Schalmont adopts full-day Kindergarten

The Schalmont Board of Education approved full-day kindergarten for the school district in a unanimous vote at the Monday, April 27, Board of Education meeting.

[We] had a big committee, and they had surveyed the public. We were trying to get input from the community forum that we held and surprisingly a lot of people wrote in without [our prompting] telling us about it, said Melissa Braham, spokeswoman for the Schalmont Central School District.

The move to full days would take place at all three of Schalmont Central School District's elementary schools " Jefferson Elementary, Mariaville Elementary and Woestina Elementary and would begin in September.

"For the most part, I would say about 90-95 percent of parents wanted it, and I think the small number of concerns had to do with whether or not their children were ready," said Valerie Kelsey, superintendent of the Schalmont Central School District.

Schalmont will be able to fully fund the program without increasing the school tax levy because the district can realign certain classrooms at Jefferson, therefore allowing them to avoid building any new classrooms. The remaining costs for staffing, furniture and supplies will be covered by the combination of a state planning grant for full-day kindergarten, federal stimulus funds for the expansion of early education services, incentive aid from the state for expanding to full-day kindergarten and savings of more than $100,000 in mid-day kindergarten transportation costs.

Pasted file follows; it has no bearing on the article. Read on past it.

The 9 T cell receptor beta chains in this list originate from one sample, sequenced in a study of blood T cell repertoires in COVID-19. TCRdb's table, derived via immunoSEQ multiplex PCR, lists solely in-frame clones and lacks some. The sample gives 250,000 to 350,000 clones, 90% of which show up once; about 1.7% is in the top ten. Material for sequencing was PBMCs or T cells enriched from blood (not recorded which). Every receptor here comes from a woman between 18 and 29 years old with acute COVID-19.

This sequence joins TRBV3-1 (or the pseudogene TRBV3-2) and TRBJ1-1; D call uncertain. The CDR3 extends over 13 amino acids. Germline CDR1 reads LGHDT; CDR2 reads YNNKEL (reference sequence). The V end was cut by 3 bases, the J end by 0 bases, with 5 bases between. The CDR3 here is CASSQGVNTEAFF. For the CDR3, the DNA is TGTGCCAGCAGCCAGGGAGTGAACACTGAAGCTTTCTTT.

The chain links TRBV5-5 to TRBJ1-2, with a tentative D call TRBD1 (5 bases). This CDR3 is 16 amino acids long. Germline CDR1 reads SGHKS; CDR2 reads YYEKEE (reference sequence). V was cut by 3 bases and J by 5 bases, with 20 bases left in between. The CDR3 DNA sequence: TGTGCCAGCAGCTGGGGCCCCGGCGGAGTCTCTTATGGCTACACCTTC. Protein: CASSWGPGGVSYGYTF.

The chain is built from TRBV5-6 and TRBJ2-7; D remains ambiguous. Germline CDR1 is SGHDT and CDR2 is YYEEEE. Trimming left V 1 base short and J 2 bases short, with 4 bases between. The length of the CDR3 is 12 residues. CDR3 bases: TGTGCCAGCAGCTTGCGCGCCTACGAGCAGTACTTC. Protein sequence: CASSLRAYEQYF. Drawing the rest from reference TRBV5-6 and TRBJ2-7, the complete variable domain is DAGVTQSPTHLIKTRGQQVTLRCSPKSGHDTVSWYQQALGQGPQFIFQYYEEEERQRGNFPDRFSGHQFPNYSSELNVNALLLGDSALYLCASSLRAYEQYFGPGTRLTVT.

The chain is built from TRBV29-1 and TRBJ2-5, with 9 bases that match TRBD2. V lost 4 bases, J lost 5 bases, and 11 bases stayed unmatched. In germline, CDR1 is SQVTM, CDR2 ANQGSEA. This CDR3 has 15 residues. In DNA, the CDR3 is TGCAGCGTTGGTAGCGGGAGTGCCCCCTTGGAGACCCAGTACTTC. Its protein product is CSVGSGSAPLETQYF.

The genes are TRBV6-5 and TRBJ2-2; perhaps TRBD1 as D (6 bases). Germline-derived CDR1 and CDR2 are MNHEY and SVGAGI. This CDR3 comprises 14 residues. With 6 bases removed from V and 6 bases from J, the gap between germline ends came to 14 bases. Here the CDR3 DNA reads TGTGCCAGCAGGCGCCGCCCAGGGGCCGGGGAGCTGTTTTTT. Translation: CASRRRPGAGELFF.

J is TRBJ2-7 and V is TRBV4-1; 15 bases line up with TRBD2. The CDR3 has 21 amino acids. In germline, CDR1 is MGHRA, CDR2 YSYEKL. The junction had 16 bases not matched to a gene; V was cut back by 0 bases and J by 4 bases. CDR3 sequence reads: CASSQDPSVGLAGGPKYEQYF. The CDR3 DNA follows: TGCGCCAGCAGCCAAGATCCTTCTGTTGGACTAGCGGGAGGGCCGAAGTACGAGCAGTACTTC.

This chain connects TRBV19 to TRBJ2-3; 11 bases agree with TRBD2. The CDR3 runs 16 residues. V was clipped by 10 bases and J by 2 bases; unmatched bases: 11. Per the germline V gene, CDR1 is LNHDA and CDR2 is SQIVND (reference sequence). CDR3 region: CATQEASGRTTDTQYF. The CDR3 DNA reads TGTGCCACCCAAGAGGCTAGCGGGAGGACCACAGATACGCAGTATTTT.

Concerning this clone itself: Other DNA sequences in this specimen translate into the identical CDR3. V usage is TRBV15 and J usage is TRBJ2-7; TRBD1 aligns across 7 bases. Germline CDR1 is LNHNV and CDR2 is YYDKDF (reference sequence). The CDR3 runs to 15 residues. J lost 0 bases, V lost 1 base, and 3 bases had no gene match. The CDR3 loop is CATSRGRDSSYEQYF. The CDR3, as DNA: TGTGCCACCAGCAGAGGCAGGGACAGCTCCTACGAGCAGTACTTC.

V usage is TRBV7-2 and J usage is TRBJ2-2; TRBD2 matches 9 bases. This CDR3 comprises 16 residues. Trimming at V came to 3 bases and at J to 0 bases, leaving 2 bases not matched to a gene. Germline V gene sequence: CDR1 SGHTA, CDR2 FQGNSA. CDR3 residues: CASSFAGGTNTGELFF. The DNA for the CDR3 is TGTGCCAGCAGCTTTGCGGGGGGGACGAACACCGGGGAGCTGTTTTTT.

"Many of our parents have expressed interest in a full-day program," said Kelsey in a written statement. "Their priority is their children's development, but the additional financial benefit means a lot in this economy."

According to the New York State Board of Regents, children in full-day kindergarten programs, on average, make greater gains in reading and math achievement scores than their peers who attend half-day programs or who are not enrolled in kindergarten. Such programs also reduce drop-out rates and the need for intervention services. Schalmont Central School District, which considered but was unable to fund a full-day program in 2004, is one of just a few school districts across the state that did not offer full-day kindergarten.

"Children in Schalmont deserve the same opportunities for academic success that most of their neighbors now have. By making use of this aid, we could give them that," said Kelsey in a written statement. "The majority of children entering kindergarten are ready for this transition as they have previously been in kindergarten and daycare."

For information, go to www.schalmont.org.""

Vote on this Story by clicking on the Icon


Use the comment form below to begin a discussion about this content.

Sign in to comment